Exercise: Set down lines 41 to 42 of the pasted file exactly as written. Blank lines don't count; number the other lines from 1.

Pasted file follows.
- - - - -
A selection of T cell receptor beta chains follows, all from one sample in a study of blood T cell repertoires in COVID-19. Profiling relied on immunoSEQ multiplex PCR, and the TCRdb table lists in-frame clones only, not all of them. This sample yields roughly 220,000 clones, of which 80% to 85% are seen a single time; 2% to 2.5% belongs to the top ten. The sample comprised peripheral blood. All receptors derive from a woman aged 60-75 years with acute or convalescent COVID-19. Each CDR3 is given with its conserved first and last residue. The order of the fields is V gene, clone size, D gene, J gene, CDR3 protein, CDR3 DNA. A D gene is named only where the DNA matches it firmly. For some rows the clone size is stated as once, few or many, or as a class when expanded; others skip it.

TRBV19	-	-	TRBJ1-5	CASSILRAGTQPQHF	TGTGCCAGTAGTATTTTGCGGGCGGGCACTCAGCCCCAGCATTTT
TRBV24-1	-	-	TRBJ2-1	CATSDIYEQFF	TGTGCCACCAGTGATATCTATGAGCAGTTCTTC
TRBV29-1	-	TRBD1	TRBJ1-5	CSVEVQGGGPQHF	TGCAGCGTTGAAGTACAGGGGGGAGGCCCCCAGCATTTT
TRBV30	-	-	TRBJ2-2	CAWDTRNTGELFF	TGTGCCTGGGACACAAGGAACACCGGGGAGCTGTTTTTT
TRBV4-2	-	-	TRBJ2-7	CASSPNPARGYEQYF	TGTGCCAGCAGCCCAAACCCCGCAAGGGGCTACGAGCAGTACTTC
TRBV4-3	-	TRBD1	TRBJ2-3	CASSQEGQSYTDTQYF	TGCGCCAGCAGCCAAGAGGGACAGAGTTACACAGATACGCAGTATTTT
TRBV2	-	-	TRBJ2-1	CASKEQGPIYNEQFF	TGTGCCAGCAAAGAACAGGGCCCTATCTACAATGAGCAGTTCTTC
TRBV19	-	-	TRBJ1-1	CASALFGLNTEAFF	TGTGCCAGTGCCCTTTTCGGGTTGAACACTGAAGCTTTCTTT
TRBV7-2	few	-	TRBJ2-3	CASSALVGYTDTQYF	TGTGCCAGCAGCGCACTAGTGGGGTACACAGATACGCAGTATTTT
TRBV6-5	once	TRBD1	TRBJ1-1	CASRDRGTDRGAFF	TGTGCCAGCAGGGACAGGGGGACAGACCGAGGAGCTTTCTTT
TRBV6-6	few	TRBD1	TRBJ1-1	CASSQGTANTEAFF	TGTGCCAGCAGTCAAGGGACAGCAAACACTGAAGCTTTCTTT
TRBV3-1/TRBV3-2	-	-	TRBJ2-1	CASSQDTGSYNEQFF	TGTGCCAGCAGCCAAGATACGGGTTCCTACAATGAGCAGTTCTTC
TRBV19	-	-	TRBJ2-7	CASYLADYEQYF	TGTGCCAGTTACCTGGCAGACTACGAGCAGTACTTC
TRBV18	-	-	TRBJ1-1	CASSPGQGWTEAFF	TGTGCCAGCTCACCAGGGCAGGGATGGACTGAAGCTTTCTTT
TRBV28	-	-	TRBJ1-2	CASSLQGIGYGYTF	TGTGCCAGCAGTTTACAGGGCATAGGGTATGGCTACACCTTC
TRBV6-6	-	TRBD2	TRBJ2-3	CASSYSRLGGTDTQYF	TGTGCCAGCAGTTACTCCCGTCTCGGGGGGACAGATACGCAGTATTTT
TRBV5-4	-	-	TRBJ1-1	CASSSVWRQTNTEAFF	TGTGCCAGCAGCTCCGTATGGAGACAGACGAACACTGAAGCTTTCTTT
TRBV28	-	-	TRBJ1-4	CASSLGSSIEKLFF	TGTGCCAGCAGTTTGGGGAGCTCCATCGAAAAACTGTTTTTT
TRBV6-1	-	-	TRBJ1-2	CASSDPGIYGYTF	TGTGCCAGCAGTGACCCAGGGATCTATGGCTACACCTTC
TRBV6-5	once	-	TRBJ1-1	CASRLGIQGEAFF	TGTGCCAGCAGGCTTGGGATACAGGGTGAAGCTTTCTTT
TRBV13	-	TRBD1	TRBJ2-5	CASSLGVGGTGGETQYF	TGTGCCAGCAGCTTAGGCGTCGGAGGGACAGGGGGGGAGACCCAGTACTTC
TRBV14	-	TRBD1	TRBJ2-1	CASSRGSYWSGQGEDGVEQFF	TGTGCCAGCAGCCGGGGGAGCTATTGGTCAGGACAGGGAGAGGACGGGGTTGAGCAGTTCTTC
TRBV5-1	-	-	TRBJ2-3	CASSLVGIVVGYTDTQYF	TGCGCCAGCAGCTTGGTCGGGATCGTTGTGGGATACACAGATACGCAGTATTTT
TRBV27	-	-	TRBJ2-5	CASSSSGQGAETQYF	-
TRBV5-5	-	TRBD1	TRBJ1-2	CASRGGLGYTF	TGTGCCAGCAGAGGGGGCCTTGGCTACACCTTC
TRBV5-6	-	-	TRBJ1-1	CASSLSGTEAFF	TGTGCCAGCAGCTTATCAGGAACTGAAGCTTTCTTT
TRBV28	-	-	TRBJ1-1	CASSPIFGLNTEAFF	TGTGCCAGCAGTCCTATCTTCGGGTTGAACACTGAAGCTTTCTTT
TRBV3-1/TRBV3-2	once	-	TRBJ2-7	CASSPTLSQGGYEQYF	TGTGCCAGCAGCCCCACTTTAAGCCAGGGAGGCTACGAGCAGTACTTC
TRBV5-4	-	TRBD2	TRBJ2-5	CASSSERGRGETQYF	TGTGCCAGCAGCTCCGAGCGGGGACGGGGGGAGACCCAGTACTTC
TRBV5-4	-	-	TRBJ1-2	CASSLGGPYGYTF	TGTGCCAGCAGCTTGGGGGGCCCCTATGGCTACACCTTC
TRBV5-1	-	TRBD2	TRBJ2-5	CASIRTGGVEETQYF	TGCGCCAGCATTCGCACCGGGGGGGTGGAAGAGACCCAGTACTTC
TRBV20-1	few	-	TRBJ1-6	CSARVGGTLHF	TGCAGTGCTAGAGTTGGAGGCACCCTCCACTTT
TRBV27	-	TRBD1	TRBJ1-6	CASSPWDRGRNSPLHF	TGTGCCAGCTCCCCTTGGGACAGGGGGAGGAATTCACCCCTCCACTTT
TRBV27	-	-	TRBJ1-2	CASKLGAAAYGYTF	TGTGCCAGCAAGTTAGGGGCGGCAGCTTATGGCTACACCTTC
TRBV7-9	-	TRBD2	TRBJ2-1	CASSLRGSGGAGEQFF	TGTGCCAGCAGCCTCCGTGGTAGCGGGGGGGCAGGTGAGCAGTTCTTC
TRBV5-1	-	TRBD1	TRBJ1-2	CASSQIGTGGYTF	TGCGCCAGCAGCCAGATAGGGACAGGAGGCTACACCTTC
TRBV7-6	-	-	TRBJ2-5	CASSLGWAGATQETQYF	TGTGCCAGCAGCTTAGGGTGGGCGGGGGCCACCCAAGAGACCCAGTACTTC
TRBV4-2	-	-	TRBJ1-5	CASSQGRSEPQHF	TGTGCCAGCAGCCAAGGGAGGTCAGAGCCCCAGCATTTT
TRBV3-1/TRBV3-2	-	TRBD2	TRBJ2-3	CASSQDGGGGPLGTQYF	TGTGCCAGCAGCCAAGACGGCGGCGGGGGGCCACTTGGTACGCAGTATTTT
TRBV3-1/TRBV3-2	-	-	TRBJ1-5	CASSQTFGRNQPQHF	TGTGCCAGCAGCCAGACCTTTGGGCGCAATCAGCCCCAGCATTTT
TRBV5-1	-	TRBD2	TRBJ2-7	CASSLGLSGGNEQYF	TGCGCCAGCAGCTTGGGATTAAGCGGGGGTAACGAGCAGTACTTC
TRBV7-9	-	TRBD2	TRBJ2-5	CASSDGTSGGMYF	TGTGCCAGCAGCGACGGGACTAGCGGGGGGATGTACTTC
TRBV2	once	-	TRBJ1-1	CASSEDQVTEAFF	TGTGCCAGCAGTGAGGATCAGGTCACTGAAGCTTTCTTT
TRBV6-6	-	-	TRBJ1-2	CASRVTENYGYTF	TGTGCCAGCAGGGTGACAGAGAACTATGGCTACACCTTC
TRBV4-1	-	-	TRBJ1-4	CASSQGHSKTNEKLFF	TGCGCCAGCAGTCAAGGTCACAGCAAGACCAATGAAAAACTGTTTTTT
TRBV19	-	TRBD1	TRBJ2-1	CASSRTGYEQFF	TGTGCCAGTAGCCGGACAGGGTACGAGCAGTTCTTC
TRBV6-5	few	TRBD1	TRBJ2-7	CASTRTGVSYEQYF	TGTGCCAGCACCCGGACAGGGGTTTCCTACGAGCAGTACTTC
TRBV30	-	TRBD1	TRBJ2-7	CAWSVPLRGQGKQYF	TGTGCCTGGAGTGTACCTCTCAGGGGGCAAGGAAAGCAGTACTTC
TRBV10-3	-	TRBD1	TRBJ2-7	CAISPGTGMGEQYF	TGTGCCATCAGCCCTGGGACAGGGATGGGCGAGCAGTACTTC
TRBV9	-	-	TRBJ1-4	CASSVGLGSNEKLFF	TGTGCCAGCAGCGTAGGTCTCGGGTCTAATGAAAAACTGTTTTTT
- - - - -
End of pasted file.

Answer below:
TRBV3-1/TRBV3-2	-	-	TRBJ1-5	CASSQTFGRNQPQHF	TGTGCCAGCAGCCAGACCTTTGGGCGCAATCAGCCCCAGCATTTT
TRBV5-1	-	TRBD2	TRBJ2-7	CASSLGLSGGNEQYF	TGCGCCAGCAGCTTGGGATTAAGCGGGGGTAACGAGCAGTACTTC